Indians have taken to cricket like a duck takes to water. This was one sport that was invented for Indians. It’s leisurely way of progress, it’s funny rules and interpretation of the rules, the way the game is played and the way the game can suddenly change, the emphasis of individual brilliance and the beauty that there might not be a result even after five days of play was right up the street of the Indians. The game of cricket was proving the Karma theory right. “Do your duty without expecting the results. The result would be taken care off”.
Thus it is not surprising that Indians who take many a injustice lying down which are being inflicted upon them stoically react wit alacrity and fury once the holy grail of cricket is touched. The instant branding of Mike Denniss as “Denniss the Menace” vouches for the fact. Mike Dennis was the Match adjudicator who had handed out heavy fines for the Indian cricket players for their concerted appealing during their tour of South Africa.
The interest created by the betting scandal, or in Sachin’s back or his feet proves the fact that for Indians cricket is no longer a game. It is a religion. If cricket is a religion then Sachin is the god! It does not come as a great surprise that one of the biggest blockbuster hits of Indian film history 'lagaan' is a masala movie that has village simpletons playing cricket. Quite naturally the village simpletons win against the suave and sophisticated Englishmen. The movie Lagaan was nominated for the Oscars. The members of the Motion pictures association of America found the movie to be too long, the sport too strange to digest and the songs and dance too funny! A cocktail of concoctions that they simply could not digest.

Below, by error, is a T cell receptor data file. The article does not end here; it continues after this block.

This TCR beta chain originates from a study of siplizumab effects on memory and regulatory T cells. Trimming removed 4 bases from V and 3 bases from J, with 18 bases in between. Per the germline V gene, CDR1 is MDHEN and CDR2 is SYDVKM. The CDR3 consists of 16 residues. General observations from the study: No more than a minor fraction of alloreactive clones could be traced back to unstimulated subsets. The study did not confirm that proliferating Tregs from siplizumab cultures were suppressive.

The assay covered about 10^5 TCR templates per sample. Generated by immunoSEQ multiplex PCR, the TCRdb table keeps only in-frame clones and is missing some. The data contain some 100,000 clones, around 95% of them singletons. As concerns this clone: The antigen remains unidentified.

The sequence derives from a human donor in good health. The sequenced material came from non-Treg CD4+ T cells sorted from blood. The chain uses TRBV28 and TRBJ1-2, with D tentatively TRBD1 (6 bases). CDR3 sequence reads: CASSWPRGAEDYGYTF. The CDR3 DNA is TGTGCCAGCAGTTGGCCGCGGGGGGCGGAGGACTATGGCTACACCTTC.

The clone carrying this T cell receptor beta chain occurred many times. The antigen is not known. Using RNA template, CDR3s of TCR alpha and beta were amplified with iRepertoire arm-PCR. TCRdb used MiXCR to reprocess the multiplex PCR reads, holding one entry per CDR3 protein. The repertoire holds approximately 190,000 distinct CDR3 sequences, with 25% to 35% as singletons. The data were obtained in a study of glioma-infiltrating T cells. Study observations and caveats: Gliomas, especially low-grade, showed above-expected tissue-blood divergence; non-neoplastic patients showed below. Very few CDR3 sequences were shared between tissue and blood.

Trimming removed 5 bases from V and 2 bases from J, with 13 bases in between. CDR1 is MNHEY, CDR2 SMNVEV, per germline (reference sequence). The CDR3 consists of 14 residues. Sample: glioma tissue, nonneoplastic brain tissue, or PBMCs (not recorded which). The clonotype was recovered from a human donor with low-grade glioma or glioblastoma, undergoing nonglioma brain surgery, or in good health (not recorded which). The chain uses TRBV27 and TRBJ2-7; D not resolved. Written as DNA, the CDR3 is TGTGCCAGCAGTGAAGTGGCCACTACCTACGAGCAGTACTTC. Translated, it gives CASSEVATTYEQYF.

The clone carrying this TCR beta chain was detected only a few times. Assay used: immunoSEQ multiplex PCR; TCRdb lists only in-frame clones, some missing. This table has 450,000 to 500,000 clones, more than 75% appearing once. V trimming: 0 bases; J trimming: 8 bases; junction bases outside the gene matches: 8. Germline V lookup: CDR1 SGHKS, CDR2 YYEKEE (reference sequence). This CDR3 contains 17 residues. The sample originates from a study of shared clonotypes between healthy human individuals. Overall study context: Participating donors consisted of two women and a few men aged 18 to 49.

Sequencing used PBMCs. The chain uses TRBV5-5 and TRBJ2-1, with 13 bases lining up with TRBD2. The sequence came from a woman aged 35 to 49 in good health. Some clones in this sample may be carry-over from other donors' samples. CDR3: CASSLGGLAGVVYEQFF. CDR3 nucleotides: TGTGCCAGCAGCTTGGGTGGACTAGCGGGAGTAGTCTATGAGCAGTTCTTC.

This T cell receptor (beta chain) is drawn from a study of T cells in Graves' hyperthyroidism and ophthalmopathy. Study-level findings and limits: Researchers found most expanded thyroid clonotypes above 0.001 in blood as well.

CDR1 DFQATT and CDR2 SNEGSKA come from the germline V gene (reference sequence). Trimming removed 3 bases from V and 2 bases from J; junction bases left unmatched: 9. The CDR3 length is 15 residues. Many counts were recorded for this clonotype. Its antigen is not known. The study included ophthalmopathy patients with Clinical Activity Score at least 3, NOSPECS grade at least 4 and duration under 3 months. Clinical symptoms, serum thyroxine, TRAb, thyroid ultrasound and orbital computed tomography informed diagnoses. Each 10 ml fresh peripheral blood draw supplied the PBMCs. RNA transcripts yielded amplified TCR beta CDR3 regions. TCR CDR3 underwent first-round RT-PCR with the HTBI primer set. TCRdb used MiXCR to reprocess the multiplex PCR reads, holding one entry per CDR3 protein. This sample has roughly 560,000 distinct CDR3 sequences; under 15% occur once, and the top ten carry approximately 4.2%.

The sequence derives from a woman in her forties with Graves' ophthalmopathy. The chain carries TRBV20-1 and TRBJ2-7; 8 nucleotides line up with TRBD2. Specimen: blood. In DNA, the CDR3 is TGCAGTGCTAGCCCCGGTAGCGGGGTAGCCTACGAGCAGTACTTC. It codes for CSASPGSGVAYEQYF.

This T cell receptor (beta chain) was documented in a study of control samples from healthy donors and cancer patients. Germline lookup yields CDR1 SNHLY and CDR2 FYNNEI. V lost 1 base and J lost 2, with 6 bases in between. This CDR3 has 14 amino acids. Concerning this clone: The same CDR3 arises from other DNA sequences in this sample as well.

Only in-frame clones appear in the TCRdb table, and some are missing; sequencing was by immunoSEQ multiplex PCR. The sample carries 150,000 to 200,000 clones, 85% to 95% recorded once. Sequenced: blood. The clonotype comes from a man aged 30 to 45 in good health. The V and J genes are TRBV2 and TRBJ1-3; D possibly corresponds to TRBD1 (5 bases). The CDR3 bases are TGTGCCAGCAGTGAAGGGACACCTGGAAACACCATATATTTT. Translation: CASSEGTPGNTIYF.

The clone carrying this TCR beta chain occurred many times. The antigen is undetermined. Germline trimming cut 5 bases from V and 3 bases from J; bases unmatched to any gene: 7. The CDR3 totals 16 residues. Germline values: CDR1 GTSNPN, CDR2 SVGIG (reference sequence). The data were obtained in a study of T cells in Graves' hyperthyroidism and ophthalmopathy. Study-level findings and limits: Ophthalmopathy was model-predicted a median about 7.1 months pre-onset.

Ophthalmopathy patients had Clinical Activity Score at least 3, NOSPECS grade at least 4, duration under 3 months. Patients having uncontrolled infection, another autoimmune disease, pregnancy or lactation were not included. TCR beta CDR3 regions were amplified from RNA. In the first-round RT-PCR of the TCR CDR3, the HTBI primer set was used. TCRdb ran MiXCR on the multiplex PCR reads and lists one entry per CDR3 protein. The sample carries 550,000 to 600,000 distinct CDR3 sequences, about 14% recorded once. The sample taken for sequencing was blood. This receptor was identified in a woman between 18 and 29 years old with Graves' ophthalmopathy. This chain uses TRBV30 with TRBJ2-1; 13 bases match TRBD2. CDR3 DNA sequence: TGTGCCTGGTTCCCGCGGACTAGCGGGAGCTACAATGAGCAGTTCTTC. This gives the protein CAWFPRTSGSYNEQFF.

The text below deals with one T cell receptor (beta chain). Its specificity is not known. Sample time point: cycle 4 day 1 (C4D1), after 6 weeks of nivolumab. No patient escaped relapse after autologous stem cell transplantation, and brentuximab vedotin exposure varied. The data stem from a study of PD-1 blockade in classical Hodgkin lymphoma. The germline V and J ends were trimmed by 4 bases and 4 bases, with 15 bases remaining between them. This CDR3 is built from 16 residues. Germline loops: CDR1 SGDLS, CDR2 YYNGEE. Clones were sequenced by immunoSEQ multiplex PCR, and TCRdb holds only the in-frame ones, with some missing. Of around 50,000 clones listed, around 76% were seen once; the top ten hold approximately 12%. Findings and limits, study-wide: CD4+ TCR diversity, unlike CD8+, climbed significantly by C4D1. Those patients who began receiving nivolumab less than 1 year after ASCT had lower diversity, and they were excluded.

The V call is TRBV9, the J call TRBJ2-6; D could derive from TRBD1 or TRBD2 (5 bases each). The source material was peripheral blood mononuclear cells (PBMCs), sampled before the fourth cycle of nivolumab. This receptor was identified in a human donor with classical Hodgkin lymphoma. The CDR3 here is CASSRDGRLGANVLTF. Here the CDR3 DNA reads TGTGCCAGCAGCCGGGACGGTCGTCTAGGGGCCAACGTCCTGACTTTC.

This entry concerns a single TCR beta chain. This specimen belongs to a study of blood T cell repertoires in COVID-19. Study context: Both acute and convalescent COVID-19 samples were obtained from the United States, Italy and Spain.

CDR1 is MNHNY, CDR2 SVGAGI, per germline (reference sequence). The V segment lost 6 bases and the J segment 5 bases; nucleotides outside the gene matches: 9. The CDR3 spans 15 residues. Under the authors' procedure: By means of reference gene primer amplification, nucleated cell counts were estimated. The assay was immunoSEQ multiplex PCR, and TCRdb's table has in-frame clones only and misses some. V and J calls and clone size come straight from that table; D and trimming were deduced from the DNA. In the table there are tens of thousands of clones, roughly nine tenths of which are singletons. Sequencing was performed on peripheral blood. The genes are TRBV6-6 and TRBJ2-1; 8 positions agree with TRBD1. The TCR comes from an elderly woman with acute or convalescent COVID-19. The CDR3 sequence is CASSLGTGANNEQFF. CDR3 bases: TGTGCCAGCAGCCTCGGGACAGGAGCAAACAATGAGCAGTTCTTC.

The author can remember bygone days when he along with his father would tune breathlessly late in the night or early in the morning to catch the squeaky sounds emanating from the radio to catch the cricket commentary coming from the Caribbean Islands. The excitement of G. R. Vishnwanth cracking an exquisite square drive or a delicate late cut was something that is etched in my mind.
I also remember watching live a match between Sri Lanka and India that was played in Lal Bahadur Shastri Stadium at Hyderabad. All I remember is the roaring of the crowds and the banana peels that they threw at each other. I do not remember any cricket action. We were seated very high in the gallery and could hardly catch any action. We also did not have a radio. There was no way we could know the score. But the experience was exhilarating.
The way we watch cricket also has changed. The game has changed and how! The boisterous crowds, the flamboyant players, media savvy cricket managers, the game has transformed itself. One day cricket introduced colored clothing. Once sniggered as pyjama cricket one day cricket was the fore runner of the hugely popular 20/20 cricket. The way we watched cricket also has also undergone metamorphosis. 14 to 20 cameras slow motion replays, cameras panning the crowds, the venue being marketed as a tourist destination, you have it all.